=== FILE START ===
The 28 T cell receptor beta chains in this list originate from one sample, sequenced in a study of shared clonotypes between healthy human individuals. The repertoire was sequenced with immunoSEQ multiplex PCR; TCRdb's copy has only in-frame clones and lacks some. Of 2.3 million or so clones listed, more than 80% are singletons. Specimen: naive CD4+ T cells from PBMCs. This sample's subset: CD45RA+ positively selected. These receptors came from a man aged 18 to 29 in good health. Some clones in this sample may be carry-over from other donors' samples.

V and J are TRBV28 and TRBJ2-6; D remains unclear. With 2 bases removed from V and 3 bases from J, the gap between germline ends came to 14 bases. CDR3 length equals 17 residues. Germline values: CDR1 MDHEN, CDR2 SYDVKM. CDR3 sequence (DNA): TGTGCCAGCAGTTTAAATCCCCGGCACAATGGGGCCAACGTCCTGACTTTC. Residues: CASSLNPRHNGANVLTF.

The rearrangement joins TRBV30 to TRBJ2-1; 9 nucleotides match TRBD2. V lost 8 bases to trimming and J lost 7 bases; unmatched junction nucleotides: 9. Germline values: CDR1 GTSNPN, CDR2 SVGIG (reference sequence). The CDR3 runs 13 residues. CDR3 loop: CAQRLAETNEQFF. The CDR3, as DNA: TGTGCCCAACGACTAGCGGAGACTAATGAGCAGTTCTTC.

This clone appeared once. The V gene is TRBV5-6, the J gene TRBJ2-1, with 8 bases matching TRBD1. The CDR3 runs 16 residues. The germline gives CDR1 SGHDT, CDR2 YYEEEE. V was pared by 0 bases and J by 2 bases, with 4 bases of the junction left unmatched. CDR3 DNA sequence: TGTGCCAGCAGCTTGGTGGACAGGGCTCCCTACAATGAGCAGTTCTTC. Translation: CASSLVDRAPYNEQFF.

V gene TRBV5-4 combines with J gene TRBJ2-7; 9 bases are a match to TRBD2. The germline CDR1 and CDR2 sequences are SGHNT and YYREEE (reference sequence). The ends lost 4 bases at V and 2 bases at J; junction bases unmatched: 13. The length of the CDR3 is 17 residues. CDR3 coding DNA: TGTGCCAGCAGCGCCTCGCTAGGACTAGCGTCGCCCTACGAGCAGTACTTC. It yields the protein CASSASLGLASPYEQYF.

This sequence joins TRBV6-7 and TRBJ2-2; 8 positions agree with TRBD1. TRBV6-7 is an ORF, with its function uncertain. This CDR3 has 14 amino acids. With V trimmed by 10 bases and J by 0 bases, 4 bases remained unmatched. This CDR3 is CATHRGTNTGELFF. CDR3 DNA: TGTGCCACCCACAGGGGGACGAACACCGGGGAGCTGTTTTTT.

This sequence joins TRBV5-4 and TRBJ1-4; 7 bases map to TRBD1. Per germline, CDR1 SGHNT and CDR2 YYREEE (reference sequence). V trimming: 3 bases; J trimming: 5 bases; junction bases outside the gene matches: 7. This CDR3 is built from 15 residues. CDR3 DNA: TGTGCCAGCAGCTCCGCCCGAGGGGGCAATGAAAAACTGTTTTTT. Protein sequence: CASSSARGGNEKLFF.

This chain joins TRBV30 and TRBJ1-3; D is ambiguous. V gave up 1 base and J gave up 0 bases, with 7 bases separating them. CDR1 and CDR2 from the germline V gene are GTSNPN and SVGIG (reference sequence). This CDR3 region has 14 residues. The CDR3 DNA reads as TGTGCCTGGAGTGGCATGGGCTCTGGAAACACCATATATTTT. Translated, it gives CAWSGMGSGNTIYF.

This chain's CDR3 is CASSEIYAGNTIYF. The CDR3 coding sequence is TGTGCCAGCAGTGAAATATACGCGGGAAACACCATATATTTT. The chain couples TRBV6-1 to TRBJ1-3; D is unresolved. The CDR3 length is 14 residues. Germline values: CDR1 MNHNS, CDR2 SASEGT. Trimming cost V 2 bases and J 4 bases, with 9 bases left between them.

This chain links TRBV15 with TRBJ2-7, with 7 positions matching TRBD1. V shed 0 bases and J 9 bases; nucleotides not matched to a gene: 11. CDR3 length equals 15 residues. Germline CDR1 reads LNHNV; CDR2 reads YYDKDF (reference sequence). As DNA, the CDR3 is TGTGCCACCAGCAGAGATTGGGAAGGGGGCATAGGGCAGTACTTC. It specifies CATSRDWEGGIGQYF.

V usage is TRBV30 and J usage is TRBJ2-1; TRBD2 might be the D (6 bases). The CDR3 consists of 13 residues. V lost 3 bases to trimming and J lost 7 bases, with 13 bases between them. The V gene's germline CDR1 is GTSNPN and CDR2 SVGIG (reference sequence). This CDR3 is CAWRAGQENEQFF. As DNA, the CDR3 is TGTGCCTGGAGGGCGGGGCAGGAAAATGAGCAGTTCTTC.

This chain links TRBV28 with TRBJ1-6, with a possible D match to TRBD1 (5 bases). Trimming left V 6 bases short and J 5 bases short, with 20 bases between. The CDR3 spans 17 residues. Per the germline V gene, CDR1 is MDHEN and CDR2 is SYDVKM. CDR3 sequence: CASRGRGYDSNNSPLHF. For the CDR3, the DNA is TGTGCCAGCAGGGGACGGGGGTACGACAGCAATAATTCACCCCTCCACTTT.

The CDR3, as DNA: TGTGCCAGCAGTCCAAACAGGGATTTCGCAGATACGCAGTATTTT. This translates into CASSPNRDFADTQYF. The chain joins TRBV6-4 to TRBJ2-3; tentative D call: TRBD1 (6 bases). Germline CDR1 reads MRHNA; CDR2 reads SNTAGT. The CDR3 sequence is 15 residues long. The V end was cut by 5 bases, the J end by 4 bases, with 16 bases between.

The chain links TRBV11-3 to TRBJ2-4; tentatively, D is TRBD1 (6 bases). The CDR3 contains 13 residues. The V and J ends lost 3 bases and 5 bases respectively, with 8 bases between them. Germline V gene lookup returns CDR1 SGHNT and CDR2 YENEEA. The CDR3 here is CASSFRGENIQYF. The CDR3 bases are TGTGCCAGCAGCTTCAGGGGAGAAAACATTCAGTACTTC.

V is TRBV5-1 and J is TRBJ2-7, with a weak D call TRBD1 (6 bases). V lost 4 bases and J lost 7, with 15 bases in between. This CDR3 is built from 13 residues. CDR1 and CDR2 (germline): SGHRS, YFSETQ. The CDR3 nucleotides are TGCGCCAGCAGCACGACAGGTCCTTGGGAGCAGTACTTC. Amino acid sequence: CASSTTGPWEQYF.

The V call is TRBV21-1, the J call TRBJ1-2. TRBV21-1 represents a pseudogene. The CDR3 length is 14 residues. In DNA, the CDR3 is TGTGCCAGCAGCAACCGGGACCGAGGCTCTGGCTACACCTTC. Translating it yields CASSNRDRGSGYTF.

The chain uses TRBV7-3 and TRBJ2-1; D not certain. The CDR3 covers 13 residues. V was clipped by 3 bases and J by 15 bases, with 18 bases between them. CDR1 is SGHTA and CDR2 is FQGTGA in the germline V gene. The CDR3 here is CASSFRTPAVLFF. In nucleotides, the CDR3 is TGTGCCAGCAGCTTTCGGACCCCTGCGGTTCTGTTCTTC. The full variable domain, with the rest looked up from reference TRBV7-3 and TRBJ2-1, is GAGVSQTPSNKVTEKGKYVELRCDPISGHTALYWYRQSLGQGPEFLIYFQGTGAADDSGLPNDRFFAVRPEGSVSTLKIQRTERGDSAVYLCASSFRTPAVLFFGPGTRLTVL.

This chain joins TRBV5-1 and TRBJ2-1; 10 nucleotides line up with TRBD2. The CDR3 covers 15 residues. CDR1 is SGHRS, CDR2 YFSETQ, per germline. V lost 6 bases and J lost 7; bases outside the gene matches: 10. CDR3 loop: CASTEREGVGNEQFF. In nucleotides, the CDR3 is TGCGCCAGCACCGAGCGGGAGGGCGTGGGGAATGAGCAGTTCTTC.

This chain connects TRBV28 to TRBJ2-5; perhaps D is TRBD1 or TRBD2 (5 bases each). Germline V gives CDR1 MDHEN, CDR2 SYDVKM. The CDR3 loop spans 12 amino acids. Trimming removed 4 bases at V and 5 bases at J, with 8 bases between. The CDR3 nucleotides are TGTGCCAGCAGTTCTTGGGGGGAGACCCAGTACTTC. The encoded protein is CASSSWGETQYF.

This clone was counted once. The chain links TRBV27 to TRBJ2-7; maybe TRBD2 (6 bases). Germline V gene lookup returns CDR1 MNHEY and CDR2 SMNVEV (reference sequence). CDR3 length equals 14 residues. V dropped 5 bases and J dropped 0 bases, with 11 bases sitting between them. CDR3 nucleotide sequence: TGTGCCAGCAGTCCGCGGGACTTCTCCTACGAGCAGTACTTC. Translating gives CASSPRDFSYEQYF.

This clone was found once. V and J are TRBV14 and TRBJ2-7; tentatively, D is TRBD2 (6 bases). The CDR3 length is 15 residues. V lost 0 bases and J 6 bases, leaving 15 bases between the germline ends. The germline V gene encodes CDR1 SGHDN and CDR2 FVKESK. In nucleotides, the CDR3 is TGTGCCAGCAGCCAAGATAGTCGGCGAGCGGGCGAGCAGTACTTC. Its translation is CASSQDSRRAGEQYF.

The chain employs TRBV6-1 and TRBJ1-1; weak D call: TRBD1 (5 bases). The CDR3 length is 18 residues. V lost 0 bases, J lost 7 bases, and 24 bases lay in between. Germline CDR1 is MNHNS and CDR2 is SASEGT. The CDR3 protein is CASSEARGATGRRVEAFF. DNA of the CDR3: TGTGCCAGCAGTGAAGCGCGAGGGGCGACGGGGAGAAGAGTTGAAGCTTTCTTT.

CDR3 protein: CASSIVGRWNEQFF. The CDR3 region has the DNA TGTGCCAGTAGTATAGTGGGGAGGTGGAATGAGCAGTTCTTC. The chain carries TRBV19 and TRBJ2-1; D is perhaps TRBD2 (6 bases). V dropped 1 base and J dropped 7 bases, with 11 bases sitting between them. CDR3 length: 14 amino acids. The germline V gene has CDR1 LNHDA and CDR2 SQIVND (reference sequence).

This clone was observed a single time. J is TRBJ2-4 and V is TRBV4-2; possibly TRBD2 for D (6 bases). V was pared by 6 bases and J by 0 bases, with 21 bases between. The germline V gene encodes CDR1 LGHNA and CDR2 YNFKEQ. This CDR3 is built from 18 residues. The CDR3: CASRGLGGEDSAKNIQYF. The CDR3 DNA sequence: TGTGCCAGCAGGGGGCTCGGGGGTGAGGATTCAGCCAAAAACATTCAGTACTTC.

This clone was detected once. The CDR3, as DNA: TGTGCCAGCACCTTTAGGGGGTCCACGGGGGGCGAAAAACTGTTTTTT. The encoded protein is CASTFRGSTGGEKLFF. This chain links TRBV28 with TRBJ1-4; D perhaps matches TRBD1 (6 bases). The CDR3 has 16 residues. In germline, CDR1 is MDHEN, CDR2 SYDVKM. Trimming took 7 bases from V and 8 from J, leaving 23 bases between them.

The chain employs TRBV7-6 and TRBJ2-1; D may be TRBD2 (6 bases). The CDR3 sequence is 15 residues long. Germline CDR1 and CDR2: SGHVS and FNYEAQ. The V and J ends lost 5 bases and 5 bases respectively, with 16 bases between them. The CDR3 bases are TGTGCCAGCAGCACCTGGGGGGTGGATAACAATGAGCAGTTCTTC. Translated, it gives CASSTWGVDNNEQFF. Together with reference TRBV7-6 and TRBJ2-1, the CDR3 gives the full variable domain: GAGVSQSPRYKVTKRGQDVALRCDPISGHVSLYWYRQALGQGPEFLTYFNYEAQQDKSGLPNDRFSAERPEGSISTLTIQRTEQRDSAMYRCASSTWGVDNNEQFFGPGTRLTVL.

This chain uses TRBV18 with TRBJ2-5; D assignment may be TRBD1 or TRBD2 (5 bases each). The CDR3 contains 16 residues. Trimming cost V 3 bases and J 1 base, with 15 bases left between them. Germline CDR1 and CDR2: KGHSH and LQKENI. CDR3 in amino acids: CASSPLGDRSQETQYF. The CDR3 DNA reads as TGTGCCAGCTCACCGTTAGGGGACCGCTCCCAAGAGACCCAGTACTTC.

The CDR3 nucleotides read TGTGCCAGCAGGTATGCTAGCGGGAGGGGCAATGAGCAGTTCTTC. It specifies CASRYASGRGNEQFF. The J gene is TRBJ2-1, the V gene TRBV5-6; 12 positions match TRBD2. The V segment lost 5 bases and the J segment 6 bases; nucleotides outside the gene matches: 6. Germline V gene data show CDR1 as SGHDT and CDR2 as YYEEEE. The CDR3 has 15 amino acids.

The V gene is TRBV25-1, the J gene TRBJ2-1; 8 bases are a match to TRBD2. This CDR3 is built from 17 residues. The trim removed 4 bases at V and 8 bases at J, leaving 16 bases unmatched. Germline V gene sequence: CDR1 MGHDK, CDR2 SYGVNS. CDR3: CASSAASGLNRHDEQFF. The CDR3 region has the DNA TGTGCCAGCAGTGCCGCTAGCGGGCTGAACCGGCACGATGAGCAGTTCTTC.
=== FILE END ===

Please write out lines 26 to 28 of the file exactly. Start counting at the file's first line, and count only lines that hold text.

The chain employs TRBV7-6 and TRBJ2-1; D may be TRBD2 (6 bases). The CDR3 sequence is 15 residues long. Germline CDR1 and CDR2: SGHVS and FNYEAQ. The V and J ends lost 5 bases and 5 bases respectively, with 16 bases between them. The CDR3 bases are TGTGCCAGCAGCACCTGGGGGGTGGATAACAATGAGCAGTTCTTC. Translated, it gives CASSTWGVDNNEQFF. Together with reference TRBV7-6 and TRBJ2-1, the CDR3 gives the full variable domain: GAGVSQSPRYKVTKRGQDVALRCDPISGHVSLYWYRQALGQGPEFLTYFNYEAQQDKSGLPNDRFSAERPEGSISTLTIQRTEQRDSAMYRCASSTWGVDNNEQFFGPGTRLTVL.

This chain uses TRBV18 with TRBJ2-5; D assignment may be TRBD1 or TRBD2 (5 bases each). The CDR3 contains 16 residues. Trimming cost V 3 bases and J 1 base, with 15 bases left between them. Germline CDR1 and CDR2: KGHSH and LQKENI. CDR3 in amino acids: CASSPLGDRSQETQYF. The CDR3 DNA reads as TGTGCCAGCTCACCGTTAGGGGACCGCTCCCAAGAGACCCAGTACTTC.

The CDR3 nucleotides read TGTGCCAGCAGGTATGCTAGCGGGAGGGGCAATGAGCAGTTCTTC. It specifies CASRYASGRGNEQFF. The J gene is TRBJ2-1, the V gene TRBV5-6; 12 positions match TRBD2. The V segment lost 5 bases and the J segment 6 bases; nucleotides outside the gene matches: 6. Germline V gene data show CDR1 as SGHDT and CDR2 as YYEEEE. The CDR3 has 15 amino acids.